U.S. tops confidence survey on foreign investment, displaces China
By Daniel Bases and Manuela Badawy
NEW YORK (Reuters) - After a 12-year hiatus, the United States reclaimed first place among top executives in a survey on foreign direct investment sentiment, displacing China as it makes progress toward sustainable and steady economic growth, a study showed on Wednesday.
The United States jumped from fourth place in 2012, according to the 2013 Foreign Direct Investment Confidence Index, a survey of more than 300 executives from 28 countries by global consulting firm A.T. Kearney.
The survey, conducted between October and November of last year, highlighted executives' views that U.S. workers are becoming more competitive and, until recently, the weakness in the U.S. dollar helped improve the country's exports profile.
Combined with a recovering housing market and the surge in production of unconventional oil and gas, the United States took back the top spot for the first time since 2001 despite still serious fiscal policy uncertainty and sizeable debt issues.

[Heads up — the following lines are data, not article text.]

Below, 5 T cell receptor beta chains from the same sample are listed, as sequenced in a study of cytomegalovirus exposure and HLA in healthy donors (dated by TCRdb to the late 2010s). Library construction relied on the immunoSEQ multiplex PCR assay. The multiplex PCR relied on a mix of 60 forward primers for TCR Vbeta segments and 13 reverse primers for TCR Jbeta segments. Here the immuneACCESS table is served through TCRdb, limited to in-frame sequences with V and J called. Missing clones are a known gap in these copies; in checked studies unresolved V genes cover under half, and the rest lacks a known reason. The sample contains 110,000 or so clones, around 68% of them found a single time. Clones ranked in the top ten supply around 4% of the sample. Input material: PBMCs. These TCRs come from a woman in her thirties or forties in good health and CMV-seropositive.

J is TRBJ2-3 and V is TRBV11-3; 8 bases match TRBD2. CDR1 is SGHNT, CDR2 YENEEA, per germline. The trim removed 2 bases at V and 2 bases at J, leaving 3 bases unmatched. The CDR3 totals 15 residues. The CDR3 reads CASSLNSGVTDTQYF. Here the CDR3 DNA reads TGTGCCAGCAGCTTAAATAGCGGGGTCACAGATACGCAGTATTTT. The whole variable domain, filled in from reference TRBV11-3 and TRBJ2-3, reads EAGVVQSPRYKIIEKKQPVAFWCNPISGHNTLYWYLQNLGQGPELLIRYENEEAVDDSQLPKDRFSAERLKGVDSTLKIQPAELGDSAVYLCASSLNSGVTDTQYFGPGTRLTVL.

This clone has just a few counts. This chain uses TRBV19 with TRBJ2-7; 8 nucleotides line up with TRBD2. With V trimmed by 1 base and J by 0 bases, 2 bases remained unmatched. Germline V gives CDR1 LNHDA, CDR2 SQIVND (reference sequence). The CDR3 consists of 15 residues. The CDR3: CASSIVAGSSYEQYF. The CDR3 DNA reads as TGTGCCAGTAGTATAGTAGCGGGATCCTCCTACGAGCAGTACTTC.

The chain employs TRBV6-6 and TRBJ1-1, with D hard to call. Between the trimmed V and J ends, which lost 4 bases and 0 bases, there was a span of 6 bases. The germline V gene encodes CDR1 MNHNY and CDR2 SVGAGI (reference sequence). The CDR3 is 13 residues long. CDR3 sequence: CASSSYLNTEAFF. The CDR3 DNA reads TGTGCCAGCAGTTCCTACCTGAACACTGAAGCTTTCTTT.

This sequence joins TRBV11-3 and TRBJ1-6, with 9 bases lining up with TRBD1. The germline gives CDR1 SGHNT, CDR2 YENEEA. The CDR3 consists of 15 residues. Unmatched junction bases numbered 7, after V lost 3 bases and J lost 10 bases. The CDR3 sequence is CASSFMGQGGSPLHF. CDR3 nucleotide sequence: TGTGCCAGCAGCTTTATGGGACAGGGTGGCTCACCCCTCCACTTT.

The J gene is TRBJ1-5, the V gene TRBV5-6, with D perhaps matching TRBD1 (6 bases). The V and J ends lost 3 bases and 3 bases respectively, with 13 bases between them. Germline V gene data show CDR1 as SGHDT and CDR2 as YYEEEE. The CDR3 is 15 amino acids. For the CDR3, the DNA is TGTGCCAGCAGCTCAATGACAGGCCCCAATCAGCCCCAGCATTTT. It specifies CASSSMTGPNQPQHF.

More than half the respondents believe the global economy will recover from the financial crisis and recessions in 2014 (26 percent) and 2015 (28 percent). That is a shift in sentiment from 2010 when 42 percent believed the recovery would occur in just one year.
"Investors are demonstrating more mature judgment about what the risks are and what the expected returns will be and how long it will take the global economy to recover," Paul Laudicina, chairman emeritus of A.T. Kearney, told Reuters in a telephone interview.
The FDI Confidence Index ranks countries on how political, economic and regulatory changes will affect foreign direct investment.
The United States is the top recipient of FDI inflows for a sixth consecutive year, according to the survey. Continued...